Sunday, December 22, 2013
Society • Part 3 - CONCLUSION- Tchaikovsky
Past 2 covered the desperate fight Tchaikovsky had against his sexual orientation. We now cover the one woman that the composer deeply loved and might have well caused him to change.
Part 3. Tchaikovsky The Conflicted Genius
The most meaningful relationship Tchaikovsky ever had with a woman was with his patroness, Madam Nadezhda von Meck. There are varying accounts of her in my research material. While the various books about this relationship states they were platonic and never even met each other personally for a conversation (which would seem odd), a movie produced by HBO in 1986 shows a romantic connection.
That movie, Tchaikovsky, starring Richard Chamberlain as the composer, shows a distressed young man, obviously a homosexual lover, confronting Tchaikovsky about their relationship when Madam von Meck walks in.
Her eyes revealed her reaction of shock, then, she began to laugh almost hysterically. This is the only source that shows him in a defined relationship with another man. Whether this is fact or fiction we do not know. However it would seem logical that eventually somebody would see what really was going on.
And Tchaikovsky did write a symphony for Madam von Meck, The Symphony No. 4 in F Minor, which he referred to as “our symphony.” Here is the program guide to this work in the composer’s own words to Madam von Meck: “The introduction is the kernel, the chief thought of the whole symphony.” he wrote. “This is Destiny, the fatal power which prevents an impetus toward happiness from reaching its goal, which jealously watches that peace and comfort be not full and cloudless. This might is overpowering and invincible. There is nothing to do but to resign to fatal brooding.”
The symphony opens with the main theme which grows in passion and torment. Then Tchaikovsky’s interpretation follows: “It is better to turn from the realities and to lull ones self in dreams. Oh joy! What a sweet and tender dream. Some benevolent, radiant human image floats by and beckons to me. The importunate first theme of the allegro is now heard far off and now the soul is wholly en-wrapped with dreams. All that is gloomy and cheerless is forgotten. Happiness! Happiness! Happiness! No, they are only dreams, and fate dispels them. There is no port. Sail this ocean until it absorbs you and swallows you in its depth.”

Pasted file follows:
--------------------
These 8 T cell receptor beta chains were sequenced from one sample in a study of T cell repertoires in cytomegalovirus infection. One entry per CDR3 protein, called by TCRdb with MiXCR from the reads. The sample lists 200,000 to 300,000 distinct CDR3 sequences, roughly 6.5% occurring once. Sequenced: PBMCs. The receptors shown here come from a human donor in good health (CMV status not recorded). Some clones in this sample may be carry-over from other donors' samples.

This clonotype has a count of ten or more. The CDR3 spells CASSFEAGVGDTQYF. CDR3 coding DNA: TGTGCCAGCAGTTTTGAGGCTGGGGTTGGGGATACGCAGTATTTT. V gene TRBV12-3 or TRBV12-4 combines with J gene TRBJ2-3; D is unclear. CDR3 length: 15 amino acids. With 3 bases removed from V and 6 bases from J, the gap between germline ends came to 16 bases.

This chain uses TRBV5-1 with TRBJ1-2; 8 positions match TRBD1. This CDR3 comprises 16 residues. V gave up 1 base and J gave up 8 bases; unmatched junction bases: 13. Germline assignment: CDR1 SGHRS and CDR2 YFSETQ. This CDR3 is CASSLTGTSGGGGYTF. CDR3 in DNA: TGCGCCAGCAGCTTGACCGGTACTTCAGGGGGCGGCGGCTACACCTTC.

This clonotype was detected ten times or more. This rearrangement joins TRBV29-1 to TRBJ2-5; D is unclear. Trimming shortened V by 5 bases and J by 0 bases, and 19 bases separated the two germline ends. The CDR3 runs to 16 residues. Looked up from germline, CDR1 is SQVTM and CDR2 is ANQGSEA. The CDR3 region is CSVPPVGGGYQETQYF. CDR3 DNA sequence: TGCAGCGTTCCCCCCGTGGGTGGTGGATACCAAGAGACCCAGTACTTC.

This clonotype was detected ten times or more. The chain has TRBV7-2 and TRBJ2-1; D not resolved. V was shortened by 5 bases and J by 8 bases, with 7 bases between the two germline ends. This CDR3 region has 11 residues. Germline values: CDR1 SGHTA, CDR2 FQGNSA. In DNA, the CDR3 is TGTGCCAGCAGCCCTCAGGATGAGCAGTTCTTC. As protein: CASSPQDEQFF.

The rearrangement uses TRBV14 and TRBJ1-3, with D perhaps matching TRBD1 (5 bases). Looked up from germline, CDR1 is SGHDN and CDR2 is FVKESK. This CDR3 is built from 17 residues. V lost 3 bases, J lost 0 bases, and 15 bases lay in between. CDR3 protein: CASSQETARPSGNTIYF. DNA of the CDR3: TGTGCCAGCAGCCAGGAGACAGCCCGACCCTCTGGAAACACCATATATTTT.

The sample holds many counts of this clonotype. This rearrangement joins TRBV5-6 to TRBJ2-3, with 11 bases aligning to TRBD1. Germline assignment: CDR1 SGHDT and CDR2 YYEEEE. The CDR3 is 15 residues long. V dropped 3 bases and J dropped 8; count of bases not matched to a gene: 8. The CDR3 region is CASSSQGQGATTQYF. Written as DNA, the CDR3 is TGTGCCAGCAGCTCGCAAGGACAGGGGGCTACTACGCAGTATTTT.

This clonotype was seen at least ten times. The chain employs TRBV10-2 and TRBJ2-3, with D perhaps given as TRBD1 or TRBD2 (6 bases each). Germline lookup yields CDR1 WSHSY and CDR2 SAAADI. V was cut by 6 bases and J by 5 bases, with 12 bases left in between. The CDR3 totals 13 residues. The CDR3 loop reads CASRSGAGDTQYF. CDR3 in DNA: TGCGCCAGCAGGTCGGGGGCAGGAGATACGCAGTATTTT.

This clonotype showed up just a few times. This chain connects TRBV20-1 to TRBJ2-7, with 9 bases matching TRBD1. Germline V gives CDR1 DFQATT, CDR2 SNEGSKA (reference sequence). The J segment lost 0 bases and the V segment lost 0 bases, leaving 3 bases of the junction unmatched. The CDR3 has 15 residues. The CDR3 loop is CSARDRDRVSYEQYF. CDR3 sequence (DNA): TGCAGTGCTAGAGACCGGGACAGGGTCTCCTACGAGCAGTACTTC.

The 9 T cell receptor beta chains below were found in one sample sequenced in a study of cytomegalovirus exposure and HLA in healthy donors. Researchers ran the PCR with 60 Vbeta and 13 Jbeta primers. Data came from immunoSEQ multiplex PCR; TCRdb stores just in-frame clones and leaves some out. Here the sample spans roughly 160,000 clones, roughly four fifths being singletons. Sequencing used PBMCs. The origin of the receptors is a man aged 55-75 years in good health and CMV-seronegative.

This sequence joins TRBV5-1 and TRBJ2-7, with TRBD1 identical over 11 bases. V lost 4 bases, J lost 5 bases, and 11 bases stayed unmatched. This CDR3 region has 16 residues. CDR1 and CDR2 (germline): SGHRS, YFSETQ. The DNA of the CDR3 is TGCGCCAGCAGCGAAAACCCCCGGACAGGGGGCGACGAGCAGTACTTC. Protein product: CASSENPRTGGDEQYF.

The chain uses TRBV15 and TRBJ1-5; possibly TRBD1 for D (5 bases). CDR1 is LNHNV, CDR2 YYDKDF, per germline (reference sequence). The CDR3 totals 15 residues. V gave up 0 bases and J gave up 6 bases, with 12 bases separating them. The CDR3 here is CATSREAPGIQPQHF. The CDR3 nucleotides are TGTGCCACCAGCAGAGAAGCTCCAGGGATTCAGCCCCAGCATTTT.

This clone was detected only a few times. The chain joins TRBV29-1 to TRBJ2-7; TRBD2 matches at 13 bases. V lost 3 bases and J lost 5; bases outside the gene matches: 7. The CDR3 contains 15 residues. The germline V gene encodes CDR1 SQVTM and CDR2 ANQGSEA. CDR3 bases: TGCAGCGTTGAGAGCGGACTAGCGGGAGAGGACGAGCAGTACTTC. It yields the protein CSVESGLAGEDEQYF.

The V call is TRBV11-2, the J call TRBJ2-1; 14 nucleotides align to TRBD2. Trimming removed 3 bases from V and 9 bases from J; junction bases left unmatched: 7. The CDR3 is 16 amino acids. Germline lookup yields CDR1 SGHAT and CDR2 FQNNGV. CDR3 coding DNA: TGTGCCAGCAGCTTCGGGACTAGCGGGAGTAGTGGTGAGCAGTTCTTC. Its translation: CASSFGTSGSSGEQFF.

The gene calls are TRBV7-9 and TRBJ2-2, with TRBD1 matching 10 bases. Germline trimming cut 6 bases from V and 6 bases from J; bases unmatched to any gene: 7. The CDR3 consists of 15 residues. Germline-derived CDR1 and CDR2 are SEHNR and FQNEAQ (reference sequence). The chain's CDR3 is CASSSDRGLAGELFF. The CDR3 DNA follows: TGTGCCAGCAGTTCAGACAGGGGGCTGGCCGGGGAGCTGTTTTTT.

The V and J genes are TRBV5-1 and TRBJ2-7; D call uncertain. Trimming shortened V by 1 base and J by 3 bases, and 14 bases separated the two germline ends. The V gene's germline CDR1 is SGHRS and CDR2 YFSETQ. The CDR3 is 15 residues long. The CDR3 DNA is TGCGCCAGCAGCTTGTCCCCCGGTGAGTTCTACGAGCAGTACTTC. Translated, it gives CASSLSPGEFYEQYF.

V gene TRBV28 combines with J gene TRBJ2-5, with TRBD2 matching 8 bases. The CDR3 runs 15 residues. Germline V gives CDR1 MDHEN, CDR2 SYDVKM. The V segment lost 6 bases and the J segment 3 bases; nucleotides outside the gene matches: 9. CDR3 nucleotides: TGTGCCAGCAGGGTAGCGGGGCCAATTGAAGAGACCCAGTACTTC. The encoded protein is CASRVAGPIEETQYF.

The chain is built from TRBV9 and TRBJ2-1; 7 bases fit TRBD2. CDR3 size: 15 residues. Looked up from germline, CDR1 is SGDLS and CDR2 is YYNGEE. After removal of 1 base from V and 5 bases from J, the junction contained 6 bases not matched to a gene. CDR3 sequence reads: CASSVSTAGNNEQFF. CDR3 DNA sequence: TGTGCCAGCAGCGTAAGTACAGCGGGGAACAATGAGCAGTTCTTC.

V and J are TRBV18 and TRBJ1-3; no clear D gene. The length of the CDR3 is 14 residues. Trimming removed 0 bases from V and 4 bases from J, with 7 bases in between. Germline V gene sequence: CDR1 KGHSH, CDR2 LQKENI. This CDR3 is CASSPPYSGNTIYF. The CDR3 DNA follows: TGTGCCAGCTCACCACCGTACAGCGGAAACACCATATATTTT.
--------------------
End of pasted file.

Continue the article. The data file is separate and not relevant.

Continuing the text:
The second movement which, with only a slight touch of brightness in the midst of sadness, brought these words from Tchaikovsky: “One regrets the past and there is no desire to begin life anew.”
The third movement paints a bland intoxication that is neither joyous or sad. The finale builds with a tempestuous theme, returns to the opening stormy subject which allows a full orchestra to come in to try and generate some optimism.
Madam von Meck discontinued her financial support after 13 years, stating that she had financial reversal, which was not true. Tchaikovsky was crushed, especially when he learned that she had not told him the truth. One resource thinks it was because that she learned of his homosexuality and another states that she was dying of tuberculosis and did not want him to know.
Whatever the cause, it still is evident that there must have been some kind of physical relationship between them. When he married Antonina Miliukove, Madam von Meck could not hide her displeasure. When the divorce took place shortly after the marriage, Madam von Meck not only was relieved but she increased his annual stipend.
In any case, the bond between them was strong. So much so that on his death-bed, Tchaikovsky kept calling her name, and three months after the composer died, Madam von Meck died.
Studying Tchaikovsky’s superb music and the unbridled passions that it brought forth, I have come to the conclusion that had he not suffered, had he not had the constant demons to battle that tormented him night and day, we would never have even known his name.
Music that comes from the heart, from the guts, from the depths of pain is far more powerful than any expertly constructed work. He paid a heavy price for his art, but it was the art that kept him going and gave him reason to live. And his own writings, mostly those entries in his diaries, dispel any doubt that his driving force in his compositions came from his inner struggles.
Yes, life imitates art. But again, art does indeed imitate life. Tchaikovsky’s unbearable torment left us a legacy of the world’s most unforgettable music. No other musician has been able to duplicate him, simply because no other musician had the experiences and heartaches Tchaikovsky had, nor the tender heart that made him so super-sensitive that he could feel emotions more than most, and would allow that heart to mirror his passions musically.
I do find it intriguing that, considering the exuberance, intensity and pessimism in much of his music, and his own melancholia, Tchaikovsky did not really like to listen to Wagner’s works…because, he said, he found them….“too depressing.”
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